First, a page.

‘The Hunger Games’ and Higher Education

Catharine Bond Hill uses the novel and film to discuss the flaws of letting in students by lottery. A much broader approach is needed, she writes.

January 19, 2021

College admissions and financial aid professionals at America’s top schools are in the thick of reviewing another round of applications, with promises to make adjustments for students living through this pandemic. But even before the pandemic surfaced -- and in no small part fueled by exposure of the Varsity Blues admissions scandal -- the pressure was on to make admission to selective colleges and universities more equitable. Increasing representation of talented low- and middle-income students and underrepresented minorities at these name-brand institutions is critical. However, focusing on who gets in misses the most important point: we need to change not only the rules but the entire game.

Some have suggested using a lottery system for admission to selective colleges as one way to solve the equity issues. Those who have read or watched The Hunger Games -- and I highly recommend it to all admissions and financial aid professionals as well as higher education policy makers -- know that the lottery model is flawed. That model of a lottery not only demonstrates how equity is hard to accomplish in this way, but more importantly how the competition itself may be the problem, not admission to the game. Pitting teens and grandmothers against trained warriors in a fight to the death based on pure chance seems far from equitable, but a fairer lottery would not address the problem of the game itself.

Now consider American higher education, where access to scarce seats has never been equitable. They have been rationed by both ability to pay and by investments on the part of families to prepare students for the admissions competition. For much of the 20th century, women and underrepresented minorities did not have access to many of the most selective colleges and universities. While progress has been made at improving equity in the competition for these increasingly coveted seats, a better option would be to level the playing field.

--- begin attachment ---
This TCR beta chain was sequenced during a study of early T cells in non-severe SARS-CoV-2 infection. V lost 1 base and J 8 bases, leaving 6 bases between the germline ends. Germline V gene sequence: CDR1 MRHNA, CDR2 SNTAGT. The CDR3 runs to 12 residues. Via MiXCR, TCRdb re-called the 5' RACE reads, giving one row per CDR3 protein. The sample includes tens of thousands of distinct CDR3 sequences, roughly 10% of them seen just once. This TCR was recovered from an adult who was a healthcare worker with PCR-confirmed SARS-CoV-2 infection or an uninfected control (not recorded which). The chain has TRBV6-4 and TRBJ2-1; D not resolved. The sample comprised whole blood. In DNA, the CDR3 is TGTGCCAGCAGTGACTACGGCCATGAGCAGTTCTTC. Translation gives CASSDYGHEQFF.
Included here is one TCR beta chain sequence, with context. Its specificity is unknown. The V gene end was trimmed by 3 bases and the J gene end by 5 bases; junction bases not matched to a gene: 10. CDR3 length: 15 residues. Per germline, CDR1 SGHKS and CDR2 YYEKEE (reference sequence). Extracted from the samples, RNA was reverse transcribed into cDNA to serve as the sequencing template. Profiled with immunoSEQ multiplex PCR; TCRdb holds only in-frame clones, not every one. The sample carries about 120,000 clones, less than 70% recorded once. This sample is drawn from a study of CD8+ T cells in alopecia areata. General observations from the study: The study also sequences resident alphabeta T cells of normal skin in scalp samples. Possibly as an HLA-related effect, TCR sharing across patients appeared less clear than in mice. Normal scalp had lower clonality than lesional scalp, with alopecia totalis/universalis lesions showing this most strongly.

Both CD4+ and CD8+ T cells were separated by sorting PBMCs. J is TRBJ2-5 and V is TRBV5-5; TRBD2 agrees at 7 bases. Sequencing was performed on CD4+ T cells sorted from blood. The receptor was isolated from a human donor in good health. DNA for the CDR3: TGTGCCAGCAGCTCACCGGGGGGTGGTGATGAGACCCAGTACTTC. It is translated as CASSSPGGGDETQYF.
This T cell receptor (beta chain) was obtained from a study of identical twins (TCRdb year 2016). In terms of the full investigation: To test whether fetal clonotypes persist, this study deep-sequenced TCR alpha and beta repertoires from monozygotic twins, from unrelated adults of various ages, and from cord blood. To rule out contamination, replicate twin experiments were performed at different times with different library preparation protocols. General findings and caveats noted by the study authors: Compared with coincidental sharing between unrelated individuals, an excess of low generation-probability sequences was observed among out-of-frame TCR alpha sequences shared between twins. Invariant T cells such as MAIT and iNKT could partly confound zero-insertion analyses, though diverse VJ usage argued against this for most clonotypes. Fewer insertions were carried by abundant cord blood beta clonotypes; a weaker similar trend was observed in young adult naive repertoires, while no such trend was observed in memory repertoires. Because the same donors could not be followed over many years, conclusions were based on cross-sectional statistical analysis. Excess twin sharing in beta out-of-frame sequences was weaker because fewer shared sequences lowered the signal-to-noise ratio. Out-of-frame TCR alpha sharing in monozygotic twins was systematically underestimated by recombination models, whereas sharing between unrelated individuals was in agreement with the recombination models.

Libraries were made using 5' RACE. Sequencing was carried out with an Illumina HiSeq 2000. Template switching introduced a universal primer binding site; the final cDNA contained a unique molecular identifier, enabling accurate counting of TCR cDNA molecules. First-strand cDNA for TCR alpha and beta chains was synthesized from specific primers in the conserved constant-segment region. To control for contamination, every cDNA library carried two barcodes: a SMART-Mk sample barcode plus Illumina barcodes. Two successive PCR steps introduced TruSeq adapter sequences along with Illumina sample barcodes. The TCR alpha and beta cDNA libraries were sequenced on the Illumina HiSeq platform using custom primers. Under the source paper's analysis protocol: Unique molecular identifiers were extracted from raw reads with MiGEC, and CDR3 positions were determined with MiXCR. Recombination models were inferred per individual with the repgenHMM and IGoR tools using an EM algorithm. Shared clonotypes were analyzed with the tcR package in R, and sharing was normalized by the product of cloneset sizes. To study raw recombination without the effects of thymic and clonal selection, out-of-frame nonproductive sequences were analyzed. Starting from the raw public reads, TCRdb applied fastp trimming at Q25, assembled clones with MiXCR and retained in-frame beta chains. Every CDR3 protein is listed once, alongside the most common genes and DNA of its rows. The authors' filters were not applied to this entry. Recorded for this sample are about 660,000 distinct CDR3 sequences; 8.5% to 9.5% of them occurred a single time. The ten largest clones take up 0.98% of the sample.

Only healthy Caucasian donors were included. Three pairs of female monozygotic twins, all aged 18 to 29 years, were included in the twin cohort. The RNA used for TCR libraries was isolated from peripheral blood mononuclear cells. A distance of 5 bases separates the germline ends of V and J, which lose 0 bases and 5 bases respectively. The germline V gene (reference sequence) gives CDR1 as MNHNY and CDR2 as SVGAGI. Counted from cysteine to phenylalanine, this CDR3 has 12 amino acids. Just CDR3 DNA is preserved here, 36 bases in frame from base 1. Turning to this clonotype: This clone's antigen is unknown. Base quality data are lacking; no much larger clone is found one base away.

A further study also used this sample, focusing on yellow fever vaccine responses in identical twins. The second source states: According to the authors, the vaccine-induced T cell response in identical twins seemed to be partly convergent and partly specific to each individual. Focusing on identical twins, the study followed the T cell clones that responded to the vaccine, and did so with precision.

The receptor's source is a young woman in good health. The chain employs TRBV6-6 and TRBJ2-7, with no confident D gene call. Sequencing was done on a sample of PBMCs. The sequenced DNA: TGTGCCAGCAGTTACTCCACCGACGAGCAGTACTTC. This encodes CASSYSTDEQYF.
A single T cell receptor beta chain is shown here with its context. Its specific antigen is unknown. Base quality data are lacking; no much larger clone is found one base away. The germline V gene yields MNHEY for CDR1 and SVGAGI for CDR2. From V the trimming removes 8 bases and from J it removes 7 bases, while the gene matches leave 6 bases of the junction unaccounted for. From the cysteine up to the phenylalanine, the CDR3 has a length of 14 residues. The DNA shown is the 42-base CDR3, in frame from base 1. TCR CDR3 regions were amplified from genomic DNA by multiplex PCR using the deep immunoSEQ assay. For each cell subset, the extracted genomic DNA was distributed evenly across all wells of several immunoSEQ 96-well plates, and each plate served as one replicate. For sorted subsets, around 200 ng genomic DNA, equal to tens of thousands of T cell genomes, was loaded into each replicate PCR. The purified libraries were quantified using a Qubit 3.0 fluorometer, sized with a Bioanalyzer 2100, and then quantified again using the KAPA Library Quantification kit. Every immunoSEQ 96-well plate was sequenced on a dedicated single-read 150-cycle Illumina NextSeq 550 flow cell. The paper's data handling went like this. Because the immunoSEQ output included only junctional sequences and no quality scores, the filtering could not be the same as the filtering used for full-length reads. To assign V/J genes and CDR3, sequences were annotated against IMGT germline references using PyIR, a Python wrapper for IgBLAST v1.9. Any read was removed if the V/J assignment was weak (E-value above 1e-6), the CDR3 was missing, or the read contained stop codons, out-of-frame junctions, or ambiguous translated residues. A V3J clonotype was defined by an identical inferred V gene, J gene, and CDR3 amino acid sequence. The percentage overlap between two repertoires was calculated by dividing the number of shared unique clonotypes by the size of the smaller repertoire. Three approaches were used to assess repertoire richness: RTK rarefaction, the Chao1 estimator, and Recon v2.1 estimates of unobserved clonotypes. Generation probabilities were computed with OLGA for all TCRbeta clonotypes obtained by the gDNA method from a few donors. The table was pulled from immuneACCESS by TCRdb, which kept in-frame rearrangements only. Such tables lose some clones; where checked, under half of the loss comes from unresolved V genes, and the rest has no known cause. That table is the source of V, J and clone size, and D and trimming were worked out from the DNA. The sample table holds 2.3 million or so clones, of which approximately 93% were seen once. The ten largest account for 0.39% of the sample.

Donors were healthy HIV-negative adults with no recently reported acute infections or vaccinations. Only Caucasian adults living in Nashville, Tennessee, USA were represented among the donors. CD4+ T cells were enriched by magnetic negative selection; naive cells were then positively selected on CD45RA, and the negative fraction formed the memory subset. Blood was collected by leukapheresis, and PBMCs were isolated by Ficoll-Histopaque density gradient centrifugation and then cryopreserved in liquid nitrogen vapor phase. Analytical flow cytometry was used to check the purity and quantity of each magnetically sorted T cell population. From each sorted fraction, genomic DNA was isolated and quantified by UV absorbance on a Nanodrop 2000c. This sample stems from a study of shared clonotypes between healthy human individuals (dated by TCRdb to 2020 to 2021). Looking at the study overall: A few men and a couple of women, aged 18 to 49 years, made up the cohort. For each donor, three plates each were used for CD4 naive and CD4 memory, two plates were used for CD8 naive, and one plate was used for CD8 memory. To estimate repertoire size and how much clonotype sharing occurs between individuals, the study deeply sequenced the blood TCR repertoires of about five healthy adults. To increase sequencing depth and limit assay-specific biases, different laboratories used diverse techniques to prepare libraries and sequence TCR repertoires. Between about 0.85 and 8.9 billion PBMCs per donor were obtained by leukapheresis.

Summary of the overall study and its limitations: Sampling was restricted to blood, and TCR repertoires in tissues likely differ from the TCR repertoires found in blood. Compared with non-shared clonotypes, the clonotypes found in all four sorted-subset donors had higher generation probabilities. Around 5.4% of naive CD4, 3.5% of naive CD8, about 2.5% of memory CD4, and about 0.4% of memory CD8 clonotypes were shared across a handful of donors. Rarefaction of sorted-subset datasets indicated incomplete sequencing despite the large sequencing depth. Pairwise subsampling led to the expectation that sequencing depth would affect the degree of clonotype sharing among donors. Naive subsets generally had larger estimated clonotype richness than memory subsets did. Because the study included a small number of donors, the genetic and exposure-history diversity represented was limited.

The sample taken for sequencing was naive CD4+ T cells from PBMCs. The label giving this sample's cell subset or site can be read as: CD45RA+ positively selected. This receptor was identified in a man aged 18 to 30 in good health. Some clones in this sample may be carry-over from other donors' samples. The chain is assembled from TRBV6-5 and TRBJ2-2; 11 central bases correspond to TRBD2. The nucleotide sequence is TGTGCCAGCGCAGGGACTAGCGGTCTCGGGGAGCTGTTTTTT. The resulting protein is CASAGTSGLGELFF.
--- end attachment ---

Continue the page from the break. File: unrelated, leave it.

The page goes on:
The quality of educational programs varies significantly, and these disparities have grown over the last several decades. The rising income inequality in our society is reflected in the unequal resources available to different colleges and universities and their students and has contributed to the fierce competition for seats at the best-resourced institutions. The amount of money spent on educating a student at a selective college -- as much as $100,000 a year -- far outstrips the investment made in a community college student, who may at best have $15,000 per year spent on their education. Plus, graduating from a selective college comes with access to a network of successful alumni. Even the full-pay students at these institutions receive a large subsidy, in the form of what a college spends on a student’s education in excess of the sticker price. Is that a fair competition?

If the quality of education and the amount of resources spent per student were less unequal across American higher education, then the competition for the top spots would be less intense and it wouldn’t matter so much who attends which college. Few defend the current unequal distribution of resources, with the exception perhaps of those institutions with the most resources. The inequality in available resources has resulted not from some rational allocation of scarce resources, but from a decentralized system of diverse types of institutions in diverse states, with different access to revenue streams that are more an accident of history than anything else. Even if one believes that some differences in spending per student are justifiable or unavoidable, it doesn’t mean that the increasing differences resulting from rising income inequality in America over the last 40 years -- itself not considered optimal by most people -- are justified.

Spoiler alert: at the end of The Hunger Games, the villains almost succeed in changing the lottery system so that a new set of children will compete and die. But the heroine, Katniss, understands that the game itself has to change. Rather than only addressing who wins the fierce competition for limited seats -- in the increasingly selective colleges and universities across the country -- we need to invest more across all of American higher education. We must reduce the relative prize of gaining access to one of these institutions rather than another. Investing in great options for a larger number of students is the winning outcome. More resources for community colleges and four-year public universities would help, as would increasing the enrollments at the currently well-resourced colleges and universities. Otherwise we’re just changing the rules. It’s time we play the heroine and change the game itself.

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Catharine Bond Hill is managing director of Ithaka S+R and former president of Vassar College.


Catharine Bond Hill

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